They knew what they were fighting for.
It seems that the reason you walk into the hail of bullets and canister shot is for the guy next to you; it’s a combination of not being willing to lose respect in his eyes, and feeling like you owe him. But what makes you go forward into your second battle, after you’ve been through one already? How can you do that, when you know what it’s like?
It was a time when the notion that there were causes greater than one’s self–to preserve the Union, to free slaves, to defend one’s homeland–wasn’t absurd.
Yes, today there are still those who will risk their lives for a cause, and this is worthy of respect, however misguided–even evil–I might believe that cause to be. But they’re increasingly rare.
Today, the passion and excitement is coming from people saying, “Why should my tax money go to support people who can’t afford food, housing, and medical care?” followed by endless and increasingly lame justifications that make this position sound moral. That’s what we hear today: utter selfishness hidden behind a veneer of moral posturing. It is repulsive; and more than that, it is sad.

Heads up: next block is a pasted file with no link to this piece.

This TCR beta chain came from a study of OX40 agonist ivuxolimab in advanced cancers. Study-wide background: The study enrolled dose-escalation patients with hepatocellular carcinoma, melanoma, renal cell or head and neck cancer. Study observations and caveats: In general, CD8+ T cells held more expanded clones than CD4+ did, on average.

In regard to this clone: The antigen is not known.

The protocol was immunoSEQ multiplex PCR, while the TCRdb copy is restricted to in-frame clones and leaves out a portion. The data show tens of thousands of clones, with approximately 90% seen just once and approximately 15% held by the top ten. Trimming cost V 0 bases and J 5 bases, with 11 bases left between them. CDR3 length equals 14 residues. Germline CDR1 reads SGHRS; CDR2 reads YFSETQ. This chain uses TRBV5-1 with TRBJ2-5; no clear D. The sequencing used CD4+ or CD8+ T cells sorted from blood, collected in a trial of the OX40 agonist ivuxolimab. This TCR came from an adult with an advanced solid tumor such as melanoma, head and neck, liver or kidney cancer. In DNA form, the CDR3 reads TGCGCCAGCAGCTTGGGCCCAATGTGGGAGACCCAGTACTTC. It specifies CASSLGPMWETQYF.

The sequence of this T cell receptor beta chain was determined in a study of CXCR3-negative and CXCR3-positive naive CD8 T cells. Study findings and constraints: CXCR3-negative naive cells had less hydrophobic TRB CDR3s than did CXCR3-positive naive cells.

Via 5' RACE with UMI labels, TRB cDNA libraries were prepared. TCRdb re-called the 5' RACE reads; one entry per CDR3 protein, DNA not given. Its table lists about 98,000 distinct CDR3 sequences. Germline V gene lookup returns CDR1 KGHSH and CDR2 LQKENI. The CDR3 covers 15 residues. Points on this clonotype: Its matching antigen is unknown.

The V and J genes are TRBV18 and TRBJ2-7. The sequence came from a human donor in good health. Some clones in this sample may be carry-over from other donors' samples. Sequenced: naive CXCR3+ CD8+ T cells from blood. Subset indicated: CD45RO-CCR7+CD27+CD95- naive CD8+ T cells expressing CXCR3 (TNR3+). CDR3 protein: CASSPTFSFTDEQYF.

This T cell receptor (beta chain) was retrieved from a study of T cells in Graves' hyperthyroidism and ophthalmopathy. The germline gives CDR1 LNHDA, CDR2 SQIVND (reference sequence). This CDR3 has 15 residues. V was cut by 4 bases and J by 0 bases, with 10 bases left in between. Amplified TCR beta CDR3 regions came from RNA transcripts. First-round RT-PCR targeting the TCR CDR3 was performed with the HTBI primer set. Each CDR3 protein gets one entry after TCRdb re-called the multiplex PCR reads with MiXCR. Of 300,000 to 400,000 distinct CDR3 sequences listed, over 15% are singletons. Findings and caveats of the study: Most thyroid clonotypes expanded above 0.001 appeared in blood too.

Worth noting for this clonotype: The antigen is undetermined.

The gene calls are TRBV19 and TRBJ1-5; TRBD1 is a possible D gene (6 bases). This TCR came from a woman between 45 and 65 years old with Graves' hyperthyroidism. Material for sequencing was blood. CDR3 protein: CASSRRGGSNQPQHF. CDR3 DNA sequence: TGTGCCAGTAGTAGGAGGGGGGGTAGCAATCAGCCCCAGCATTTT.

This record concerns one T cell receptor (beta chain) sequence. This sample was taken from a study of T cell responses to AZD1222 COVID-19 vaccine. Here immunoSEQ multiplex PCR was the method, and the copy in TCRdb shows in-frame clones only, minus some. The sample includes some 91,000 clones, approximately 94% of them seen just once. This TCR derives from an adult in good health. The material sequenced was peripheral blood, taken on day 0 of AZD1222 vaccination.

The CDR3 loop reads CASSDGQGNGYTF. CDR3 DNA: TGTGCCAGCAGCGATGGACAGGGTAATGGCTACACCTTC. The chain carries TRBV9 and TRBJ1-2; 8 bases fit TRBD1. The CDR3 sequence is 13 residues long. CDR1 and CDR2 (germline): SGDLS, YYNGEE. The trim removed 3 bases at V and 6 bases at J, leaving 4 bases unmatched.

A hundred and fifty years ago, the passion and excitement was about actual efforts to make the world better for everyone.
The era has changed. The culture has changed. But–
We are still human beings. Inside of us are still those yearnings and desires that inspired the 1st Minnesota to charge, or the 20th Maine to hold. Yes, the dominant culture now is as reactionary as the dominant culture in South Carolina was a hundred and fifty years ago. But I believe we have it in us to fight to make things better, whatever sacrifice that entails. I believe that we’re going to see that. I believe we’re going to do things that those boys would be proud of. I think the culture can change, and I think it will.
When you stand on Little Round Top, or Culp’s Hill, or by the statue erected for the First Minnesota, remember that they knew what they were fighting for.